Living in the west has changed me a lot.  I used to think that I am a very lazy pre-west living, but I continue proving myself wrong every time I go home. 🙂

“He is on ARVs,” they said

“He is has gotten better since he started taking panadol (painkillers)” the guys doing piece-work at my parents’ place said to my mother.

“Oh? Has he been having headaches?” my mother asked innocently.

“No.  He has HIV/AIDS and so he is now on ARVs (which we call panadol) and is improving” the men responded.

My mother was shocked that someone’s AIDS status was being discussed publicly, and it must have shown on her face because one of the men said: “Mum, everyone knows that he is HIV positive and it’s not an issue.  People nowadays mention their status and nobody bothers, because we know that AIDS is just an illness like other illnesses.  All we have to do is take care of us and take our medication.”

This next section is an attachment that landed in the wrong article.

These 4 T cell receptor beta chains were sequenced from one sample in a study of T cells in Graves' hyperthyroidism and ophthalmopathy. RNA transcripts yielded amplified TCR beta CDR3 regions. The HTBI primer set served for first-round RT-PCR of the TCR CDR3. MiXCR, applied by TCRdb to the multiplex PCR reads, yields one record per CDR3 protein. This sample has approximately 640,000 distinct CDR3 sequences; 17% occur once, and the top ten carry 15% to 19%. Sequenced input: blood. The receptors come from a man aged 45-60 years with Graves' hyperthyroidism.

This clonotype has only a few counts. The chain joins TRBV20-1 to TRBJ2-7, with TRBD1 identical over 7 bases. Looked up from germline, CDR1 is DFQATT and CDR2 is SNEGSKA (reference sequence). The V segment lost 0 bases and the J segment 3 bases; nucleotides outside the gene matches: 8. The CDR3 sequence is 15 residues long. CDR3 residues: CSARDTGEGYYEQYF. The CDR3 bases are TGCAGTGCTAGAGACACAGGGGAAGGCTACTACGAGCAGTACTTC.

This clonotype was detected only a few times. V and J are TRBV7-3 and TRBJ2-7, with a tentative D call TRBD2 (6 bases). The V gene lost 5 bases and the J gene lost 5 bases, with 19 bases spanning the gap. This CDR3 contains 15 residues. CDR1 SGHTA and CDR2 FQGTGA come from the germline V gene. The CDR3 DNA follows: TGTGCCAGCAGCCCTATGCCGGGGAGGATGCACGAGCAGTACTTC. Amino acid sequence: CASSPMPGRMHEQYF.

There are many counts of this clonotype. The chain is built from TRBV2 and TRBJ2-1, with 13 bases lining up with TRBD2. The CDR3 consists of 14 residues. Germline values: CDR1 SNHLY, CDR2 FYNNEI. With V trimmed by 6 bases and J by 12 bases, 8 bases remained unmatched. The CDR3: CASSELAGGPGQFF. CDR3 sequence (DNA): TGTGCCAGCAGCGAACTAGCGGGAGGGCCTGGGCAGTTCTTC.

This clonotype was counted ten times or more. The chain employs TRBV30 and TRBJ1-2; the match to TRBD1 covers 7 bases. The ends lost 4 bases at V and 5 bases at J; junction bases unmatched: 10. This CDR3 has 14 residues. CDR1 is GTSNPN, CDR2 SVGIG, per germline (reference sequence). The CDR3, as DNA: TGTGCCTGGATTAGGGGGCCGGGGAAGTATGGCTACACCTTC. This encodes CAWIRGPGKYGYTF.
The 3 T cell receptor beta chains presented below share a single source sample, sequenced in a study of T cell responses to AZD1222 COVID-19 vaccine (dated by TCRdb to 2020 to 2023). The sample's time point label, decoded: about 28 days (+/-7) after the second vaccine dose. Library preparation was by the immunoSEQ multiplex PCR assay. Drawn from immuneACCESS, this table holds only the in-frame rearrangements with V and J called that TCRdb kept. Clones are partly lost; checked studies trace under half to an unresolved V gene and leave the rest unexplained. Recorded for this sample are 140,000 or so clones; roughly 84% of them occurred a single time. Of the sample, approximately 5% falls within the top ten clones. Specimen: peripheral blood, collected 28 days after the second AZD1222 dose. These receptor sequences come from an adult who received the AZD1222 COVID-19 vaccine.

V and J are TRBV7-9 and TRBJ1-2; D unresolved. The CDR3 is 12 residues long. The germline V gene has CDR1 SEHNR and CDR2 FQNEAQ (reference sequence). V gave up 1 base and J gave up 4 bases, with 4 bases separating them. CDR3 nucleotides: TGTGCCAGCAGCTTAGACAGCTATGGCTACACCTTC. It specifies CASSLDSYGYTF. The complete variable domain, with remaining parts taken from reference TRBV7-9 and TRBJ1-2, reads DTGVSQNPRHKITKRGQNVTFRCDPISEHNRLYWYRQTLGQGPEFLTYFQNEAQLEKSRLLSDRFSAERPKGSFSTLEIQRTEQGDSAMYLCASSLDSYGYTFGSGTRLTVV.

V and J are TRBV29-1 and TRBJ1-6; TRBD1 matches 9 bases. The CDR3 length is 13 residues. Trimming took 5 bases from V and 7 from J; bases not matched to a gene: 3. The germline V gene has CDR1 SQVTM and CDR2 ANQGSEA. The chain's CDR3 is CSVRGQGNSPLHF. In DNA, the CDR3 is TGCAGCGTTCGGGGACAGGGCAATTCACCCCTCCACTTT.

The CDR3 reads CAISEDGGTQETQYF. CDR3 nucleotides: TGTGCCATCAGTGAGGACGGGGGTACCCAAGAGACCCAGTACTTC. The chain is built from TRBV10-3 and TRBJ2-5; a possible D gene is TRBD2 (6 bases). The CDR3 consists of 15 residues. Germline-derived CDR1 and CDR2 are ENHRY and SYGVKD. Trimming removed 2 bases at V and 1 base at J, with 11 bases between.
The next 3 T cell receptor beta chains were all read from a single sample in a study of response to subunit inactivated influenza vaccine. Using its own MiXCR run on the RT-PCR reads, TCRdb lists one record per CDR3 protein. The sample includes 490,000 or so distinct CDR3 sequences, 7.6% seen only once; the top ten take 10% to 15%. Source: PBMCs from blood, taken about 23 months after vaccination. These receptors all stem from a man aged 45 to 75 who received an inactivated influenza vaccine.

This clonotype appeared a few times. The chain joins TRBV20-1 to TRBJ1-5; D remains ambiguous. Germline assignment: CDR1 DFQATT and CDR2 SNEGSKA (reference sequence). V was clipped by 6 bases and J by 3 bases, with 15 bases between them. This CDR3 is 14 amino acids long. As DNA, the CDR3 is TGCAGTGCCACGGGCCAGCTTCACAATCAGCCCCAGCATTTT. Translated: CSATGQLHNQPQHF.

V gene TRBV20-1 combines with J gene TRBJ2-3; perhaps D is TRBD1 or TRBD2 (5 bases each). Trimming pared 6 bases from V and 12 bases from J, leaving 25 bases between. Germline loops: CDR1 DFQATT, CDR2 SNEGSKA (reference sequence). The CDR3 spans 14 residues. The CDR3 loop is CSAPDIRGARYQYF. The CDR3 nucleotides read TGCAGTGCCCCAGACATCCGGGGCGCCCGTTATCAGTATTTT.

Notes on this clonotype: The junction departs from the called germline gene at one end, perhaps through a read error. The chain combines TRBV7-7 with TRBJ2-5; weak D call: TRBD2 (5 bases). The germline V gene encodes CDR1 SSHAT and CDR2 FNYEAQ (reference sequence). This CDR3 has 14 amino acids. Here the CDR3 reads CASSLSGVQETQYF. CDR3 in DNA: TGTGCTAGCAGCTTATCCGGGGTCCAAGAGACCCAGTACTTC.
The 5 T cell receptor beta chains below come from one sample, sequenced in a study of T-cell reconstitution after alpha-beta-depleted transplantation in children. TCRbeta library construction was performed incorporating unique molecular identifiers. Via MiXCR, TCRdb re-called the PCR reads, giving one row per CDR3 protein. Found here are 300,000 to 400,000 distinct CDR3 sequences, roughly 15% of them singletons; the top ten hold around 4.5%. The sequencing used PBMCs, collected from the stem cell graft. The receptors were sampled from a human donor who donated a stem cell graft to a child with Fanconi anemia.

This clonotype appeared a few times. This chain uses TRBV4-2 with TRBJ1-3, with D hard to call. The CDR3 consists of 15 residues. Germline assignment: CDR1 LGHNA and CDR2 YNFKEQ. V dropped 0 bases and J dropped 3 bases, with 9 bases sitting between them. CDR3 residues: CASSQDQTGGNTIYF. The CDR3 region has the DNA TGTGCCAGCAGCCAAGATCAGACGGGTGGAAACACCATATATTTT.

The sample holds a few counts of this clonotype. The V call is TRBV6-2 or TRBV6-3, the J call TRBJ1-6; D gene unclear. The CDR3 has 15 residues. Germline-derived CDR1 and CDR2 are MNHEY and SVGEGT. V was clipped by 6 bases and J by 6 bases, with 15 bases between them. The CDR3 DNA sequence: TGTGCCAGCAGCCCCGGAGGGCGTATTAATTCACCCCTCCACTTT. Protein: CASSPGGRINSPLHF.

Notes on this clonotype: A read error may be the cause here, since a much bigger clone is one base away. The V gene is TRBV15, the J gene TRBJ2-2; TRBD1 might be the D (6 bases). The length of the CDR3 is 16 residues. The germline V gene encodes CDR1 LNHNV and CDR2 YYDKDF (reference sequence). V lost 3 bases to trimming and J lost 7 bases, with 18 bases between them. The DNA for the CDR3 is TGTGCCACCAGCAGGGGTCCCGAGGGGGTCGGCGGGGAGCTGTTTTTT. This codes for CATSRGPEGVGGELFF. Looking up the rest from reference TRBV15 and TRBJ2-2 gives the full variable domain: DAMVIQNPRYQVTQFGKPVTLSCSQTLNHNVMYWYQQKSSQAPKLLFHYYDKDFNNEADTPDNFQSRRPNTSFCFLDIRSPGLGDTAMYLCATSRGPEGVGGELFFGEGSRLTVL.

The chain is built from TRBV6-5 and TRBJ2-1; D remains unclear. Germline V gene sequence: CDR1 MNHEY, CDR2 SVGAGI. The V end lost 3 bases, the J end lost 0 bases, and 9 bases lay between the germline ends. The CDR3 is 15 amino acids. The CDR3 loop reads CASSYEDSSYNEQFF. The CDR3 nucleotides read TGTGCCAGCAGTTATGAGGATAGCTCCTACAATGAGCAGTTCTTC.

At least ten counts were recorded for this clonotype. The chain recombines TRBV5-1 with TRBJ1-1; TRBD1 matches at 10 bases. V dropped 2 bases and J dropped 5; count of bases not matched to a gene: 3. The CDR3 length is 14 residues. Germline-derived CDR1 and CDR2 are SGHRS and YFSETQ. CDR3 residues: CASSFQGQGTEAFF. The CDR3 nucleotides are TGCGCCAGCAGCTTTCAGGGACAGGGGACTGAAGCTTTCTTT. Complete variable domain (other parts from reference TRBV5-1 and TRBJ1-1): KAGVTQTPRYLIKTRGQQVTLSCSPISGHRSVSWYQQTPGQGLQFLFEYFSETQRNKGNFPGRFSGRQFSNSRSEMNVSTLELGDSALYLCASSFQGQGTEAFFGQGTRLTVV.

On another day, one of the piece-workers mentioned that he hadn’t felt well but the “panadol” was working and he was feeling better.

The fact that people are speaking about their HIV status openly without fear of discrimination is encouraging as it leads to containment of the disease.

we have definitely come a long way from when family members could not even discuss among themselves regarding the positive status of beloved family members.

 

Yes, clubs/bars are OK to visit

I grew up near a tavern (our local bar, lounge, club) and it was the only place of entertainment for both children and adults.  Patrons would start gravitating towards it around 4.00 pm while the majority went after 5.00 pm with others going there straight from work.  Us kids would only go there on some Saturday afternoons when there were nyau (dancers in masquerade) – good times.  I will do a separate post on nyau.